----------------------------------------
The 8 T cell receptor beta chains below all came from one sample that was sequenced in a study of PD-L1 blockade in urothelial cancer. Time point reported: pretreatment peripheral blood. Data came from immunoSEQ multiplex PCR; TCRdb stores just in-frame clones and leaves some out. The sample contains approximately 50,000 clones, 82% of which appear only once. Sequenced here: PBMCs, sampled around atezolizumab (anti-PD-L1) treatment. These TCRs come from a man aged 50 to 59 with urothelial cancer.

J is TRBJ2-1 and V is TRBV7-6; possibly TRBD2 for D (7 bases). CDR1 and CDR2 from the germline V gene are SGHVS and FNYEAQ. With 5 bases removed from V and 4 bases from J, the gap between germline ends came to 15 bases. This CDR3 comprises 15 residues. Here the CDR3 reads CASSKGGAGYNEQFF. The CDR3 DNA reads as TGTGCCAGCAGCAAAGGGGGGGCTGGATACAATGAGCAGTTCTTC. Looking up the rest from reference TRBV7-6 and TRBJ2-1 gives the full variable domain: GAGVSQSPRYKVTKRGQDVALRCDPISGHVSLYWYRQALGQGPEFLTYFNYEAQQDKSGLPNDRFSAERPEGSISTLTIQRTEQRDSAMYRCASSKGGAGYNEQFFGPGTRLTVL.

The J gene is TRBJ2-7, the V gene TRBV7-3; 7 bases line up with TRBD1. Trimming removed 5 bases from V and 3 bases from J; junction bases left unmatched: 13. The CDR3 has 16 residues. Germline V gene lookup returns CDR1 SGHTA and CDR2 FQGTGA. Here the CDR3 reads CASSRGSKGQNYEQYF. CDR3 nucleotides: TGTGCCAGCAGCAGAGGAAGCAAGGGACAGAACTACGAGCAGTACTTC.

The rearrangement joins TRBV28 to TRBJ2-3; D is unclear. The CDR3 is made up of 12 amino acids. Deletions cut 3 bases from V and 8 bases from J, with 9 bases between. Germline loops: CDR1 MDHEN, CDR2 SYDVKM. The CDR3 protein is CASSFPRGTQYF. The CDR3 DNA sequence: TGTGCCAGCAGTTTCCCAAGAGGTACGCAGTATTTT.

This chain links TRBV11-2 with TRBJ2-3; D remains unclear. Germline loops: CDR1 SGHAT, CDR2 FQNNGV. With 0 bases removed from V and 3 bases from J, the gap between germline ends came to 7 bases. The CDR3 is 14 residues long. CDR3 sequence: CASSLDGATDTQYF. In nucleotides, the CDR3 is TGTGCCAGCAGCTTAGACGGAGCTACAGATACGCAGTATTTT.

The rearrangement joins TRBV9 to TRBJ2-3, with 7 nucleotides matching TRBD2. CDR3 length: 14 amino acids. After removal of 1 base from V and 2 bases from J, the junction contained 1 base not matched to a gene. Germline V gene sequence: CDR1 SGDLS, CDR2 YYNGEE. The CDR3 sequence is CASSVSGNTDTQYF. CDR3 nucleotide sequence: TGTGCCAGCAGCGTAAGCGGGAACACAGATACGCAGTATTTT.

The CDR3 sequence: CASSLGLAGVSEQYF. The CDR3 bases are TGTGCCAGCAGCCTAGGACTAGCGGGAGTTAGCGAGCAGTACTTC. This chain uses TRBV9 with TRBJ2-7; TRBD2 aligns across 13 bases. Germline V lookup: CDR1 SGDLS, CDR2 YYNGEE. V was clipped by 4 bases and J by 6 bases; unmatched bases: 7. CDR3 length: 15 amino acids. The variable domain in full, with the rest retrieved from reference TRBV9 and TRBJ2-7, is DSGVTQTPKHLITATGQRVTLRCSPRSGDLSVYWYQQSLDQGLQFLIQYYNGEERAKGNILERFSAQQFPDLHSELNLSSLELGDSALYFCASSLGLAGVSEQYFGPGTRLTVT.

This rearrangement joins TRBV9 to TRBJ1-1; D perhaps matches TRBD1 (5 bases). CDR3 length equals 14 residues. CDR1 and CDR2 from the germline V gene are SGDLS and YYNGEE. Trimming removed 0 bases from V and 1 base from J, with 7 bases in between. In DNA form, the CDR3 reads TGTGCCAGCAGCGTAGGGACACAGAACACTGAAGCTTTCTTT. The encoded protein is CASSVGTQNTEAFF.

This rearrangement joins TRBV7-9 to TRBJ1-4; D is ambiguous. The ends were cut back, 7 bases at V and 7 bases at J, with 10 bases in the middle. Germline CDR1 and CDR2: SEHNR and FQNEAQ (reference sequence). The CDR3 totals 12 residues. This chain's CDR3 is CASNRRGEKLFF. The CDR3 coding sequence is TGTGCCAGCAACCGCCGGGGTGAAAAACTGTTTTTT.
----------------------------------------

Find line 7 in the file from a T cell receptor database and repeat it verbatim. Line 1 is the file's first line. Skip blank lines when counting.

The CDR3 sequence: CASSLGLAGVSEQYF. The CDR3 bases are TGTGCCAGCAGCCTAGGACTAGCGGGAGTTAGCGAGCAGTACTTC. This chain uses TRBV9 with TRBJ2-7; TRBD2 aligns across 13 bases. Germline V lookup: CDR1 SGDLS, CDR2 YYNGEE. V was clipped by 4 bases and J by 6 bases; unmatched bases: 7. CDR3 length: 15 amino acids. The variable domain in full, with the rest retrieved from reference TRBV9 and TRBJ2-7, is DSGVTQTPKHLITATGQRVTLRCSPRSGDLSVYWYQQSLDQGLQFLIQYYNGEERAKGNILERFSAQQFPDLHSELNLSSLELGDSALYFCASSLGLAGVSEQYFGPGTRLTVT.